Local organizers are planning a silent walk in Leesburg Sunday to honor George Floyd, a black man killed by a Minneapolis police officer earlier this week. The incident, which involved the white officer kneeling on the Floyd's neck, has sparked nationwide protests and renewed loud concerns over police brutality.
Organizers of the Loudoun County event say they will walk in solidarity on the Leesburg Town Hall Green from 3 p.m. to 5 p.m. on Sunday.
“We just can’t stay silent on this,” said Leesburg Town Councilman Ron Campbell, event organizer and founder of Citizens for a Better Leesburg.
On Monday night, four police officers responded to a forgery in south Minneapolis, according to CBS Minnesota. Officers found Floyd’s car at the scene.
Shortly after officers arrived and had an exchange with the unarmed Floyd, he was handcuffed and forced face down on the pavement next to a police cruiser. Floyd remained on the ground as one white police officer knelt down on the back of his neck.
“I cannot breathe. I cannot breathe!” Floyd yelled in a video that surfaced on social media. “Don’t kill me!”
At least seven minutes passed with the officer’s knee in Floyd’s neck. When an emergency medical team arrived, Floyd was unconscious and unresponsive.
Derek Chauvin, the police officer who knelt on Floyd’s neck, was taken into custody and charged with murder on Friday. The other three officers have been fired.
Campbell said he’s past being angry. He said this is the time everyone needs to rally together because such cases impact more than the black community.
“I can't do this alone. We can't do this alone,” Campbell said. “This is not working for the black community. It's not working for the Hispanic community. We should not be isolated as if these issues belong to us. They belong to this country.”
During the past week, Minneapolis has been filled with protests and property damage, including the burning of a police precinct house. Nationwide protests erupted Friday night, with cable news showing scenes in Atlanta and New York, among others.
Floyd’s death comes weeks after other apparent race-related injustices, including the death of 25-year-old Ahmaud Arbery, who was killed by a white person while jogging through Glynn County, Georgia, and 26-year-old Breonna Taylor, who was shot in her home by three police officers serving a “no-knock warrant” for a narcotics investigation.
Phillip Thompson, former president of the Loudoun County NAACP, said the disproportionately negative impact COVID-19 has had on the black community and the aforementioned cases have highlighted how “sick” the country is with racial relations.
“We have not ever had a reckoning on race, and it always comes out in these circumstances,” Thompson said, “And as long as white America walks around with a concept that ... 'We're making this stuff up,’ ‘It's not true,’ ‘We're whining,’ and 'We're making excuses’ — as long as they continue in that direction, there's always going to be these new situations. Always.”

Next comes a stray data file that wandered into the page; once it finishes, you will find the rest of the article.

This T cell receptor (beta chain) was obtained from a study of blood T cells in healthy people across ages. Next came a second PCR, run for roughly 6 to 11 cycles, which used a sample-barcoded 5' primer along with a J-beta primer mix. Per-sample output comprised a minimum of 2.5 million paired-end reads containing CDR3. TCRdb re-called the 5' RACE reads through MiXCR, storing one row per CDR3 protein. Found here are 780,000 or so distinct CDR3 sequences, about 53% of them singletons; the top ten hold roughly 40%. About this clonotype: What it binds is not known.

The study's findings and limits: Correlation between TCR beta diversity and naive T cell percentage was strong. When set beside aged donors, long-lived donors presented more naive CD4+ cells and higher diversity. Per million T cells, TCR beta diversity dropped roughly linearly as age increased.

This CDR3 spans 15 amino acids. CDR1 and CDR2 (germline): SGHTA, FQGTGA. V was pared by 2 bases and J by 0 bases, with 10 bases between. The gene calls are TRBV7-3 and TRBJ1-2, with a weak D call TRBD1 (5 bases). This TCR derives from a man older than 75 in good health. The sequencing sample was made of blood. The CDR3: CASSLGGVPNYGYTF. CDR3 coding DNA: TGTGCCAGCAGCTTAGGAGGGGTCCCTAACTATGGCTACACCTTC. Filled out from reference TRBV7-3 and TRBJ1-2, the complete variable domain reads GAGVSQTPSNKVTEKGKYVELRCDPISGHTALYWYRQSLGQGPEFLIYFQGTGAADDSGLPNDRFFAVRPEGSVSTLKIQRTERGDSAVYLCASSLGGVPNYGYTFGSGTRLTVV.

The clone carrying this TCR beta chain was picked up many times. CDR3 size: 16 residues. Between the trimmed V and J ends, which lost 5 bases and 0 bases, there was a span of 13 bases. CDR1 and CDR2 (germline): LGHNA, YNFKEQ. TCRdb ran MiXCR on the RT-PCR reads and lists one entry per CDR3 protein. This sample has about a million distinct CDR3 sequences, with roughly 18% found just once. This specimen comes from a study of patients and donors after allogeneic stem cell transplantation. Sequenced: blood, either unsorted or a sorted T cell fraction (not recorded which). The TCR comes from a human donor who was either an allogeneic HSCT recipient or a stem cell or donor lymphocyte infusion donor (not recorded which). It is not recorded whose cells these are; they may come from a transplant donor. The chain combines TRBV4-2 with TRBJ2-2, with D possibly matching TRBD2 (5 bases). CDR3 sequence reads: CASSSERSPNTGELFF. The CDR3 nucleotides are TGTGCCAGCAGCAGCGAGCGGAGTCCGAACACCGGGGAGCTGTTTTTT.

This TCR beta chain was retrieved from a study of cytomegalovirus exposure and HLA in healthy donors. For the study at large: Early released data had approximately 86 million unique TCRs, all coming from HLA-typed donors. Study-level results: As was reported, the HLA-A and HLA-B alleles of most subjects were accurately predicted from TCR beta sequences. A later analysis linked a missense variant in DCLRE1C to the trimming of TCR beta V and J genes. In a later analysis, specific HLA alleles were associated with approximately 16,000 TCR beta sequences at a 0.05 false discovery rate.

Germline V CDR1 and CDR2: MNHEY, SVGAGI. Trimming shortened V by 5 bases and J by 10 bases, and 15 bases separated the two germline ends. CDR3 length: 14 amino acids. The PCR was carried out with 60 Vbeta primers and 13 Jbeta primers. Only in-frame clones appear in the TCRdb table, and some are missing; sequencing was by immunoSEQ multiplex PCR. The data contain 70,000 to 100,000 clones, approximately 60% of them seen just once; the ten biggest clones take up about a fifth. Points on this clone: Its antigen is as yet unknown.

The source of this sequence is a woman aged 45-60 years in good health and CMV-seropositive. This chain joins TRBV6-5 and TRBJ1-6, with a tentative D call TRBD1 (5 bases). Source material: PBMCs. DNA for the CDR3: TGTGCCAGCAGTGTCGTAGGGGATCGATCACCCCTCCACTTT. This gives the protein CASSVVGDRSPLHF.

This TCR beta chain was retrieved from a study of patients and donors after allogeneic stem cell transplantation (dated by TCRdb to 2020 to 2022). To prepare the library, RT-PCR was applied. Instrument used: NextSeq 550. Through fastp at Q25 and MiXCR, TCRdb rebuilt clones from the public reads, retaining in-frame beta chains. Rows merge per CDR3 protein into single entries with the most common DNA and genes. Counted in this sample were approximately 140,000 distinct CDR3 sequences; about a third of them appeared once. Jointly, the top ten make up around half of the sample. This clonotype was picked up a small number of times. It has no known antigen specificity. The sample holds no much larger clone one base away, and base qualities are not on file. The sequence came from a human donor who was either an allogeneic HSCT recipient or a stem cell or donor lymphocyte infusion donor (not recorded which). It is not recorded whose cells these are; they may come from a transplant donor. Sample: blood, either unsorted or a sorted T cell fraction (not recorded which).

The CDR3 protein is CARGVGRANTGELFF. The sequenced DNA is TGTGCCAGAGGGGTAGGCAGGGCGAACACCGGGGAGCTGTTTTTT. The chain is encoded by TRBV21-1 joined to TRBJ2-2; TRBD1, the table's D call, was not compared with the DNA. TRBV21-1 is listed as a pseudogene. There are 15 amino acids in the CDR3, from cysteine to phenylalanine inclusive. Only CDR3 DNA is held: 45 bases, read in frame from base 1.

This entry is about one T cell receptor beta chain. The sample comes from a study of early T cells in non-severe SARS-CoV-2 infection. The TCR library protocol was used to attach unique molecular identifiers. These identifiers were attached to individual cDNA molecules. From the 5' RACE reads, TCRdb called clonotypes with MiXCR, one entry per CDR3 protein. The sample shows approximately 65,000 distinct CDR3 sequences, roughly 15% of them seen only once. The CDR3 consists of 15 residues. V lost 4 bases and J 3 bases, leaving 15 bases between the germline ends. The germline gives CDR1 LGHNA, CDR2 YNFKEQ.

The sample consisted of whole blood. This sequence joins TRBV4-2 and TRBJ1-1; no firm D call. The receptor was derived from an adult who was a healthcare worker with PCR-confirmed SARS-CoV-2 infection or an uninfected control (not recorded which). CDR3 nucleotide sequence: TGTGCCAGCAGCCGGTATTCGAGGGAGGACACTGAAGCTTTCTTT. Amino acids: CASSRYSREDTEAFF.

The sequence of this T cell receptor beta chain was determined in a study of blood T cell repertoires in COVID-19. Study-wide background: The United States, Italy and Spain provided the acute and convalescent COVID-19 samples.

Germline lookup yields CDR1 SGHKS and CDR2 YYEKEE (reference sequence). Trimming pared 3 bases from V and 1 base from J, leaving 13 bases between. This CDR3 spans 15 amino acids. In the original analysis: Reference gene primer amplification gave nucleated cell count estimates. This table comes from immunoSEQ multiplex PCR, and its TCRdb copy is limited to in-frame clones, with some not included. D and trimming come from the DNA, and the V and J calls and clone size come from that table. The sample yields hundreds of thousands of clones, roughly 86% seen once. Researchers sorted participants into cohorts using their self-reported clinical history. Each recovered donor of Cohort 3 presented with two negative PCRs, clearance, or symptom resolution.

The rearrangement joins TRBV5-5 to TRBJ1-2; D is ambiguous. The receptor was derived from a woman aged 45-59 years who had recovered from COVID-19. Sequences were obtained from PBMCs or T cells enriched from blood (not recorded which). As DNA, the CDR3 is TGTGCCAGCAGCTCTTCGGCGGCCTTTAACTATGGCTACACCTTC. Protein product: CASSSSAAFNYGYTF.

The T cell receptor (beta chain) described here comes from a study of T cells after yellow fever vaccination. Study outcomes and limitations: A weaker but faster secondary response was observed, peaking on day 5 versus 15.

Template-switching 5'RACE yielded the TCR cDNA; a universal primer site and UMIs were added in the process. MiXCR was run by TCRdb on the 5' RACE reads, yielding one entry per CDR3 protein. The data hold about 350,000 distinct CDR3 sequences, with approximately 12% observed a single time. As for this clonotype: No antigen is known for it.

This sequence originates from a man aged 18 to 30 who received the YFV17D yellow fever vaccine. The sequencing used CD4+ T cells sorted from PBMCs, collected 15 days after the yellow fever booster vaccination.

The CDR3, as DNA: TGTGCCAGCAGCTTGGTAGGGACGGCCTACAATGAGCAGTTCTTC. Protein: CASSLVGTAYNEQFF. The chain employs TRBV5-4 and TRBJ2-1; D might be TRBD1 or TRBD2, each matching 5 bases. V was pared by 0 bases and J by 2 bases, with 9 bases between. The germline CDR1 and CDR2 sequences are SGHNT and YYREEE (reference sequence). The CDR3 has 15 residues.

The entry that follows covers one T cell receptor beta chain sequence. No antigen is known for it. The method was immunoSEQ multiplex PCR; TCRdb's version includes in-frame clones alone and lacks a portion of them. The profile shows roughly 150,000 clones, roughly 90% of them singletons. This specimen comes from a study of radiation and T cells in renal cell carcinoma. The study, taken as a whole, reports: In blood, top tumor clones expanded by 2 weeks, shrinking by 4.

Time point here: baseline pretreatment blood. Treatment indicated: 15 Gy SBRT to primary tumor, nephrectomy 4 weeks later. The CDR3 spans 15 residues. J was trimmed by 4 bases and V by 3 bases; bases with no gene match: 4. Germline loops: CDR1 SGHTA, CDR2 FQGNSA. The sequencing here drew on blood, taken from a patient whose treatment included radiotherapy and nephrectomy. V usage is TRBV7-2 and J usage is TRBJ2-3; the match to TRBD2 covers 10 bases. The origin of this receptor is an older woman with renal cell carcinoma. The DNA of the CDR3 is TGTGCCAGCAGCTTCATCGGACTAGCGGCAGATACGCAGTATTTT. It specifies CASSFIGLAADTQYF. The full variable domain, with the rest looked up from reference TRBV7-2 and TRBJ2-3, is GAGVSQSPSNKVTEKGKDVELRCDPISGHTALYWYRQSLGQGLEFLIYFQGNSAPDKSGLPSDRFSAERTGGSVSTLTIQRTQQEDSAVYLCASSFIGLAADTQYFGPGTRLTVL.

Michelle Thomas, president of the Loudoun County NAACP, described the recent cases as a “rainstorm of hatred” that stems from the White House.
On Friday morning, President Donald Trump (R) in a tweet called protesters “thugs,” offering military aid to Minneapolis. He then added, “Any difficulty and we will assume control but, when the looting starts, the shooting starts.”
He later sought to clarify his remarks, stating that when looting starts, people end up getting shot.
In December 1967, then-Miami Police Chief Walter Headley used the same phrase in a press conference announcing a policy for policing the city’s black neighborhoods.
“He's creating an atmosphere that's similar to the atmosphere of the 1960s — the height of the civil rights movement — and he is espousing those same views,” Thomas said.
Campbell said there will be no speakers for Sunday's event. He encourages everyone to stay safe amid the pandemic by wearing face masks and practicing social distancing guidelines.
Signs are encouraged. Free parking is available in the town hall garage.
Campbell said a poster-sized version of one of Leesburg artist Gertrude Evans’ works, which is featured in the advertisement for Sunday’s event, will be available for people to sign. The poster will be sent to Minneapolis afterwards.
Evans, a longtime Leesburg resident, was inspired to paint the artwork when a police officer choked to death New York resident Eric Garner in July 2014. The officer was fired last year.
In Evans’ piece, she paints three people holding signs in front of the Loudoun County Courthouse in Leesburg.
One sign says “Hands up — don’t shoot,” another says “Black Lives Matter!” and the third notes a similar phrase used by Garner and Floyd: “I can’t breathe.”
Virginia Gov. Ralph Northam (D) reacted to the deaths of Floyd, Taylor and Arbery on Friday night.
“No one should have to carry that type of burden, but for the African American community and communities of color, this is a reality,” Northam said. “The COVID-19 pandemic has exacerbated the weight of this struggle, highlighting longstanding systemic inequities in America."
He added, “What we see with our own eyes in Minneapolis, calls all of us to renew our commitment to working for justice—advancing cultural affirmation and respect, access to good health, education, fair housing, business opportunities, voting, and criminal justice reform. This is our shared responsibility—this is a humanity issue.”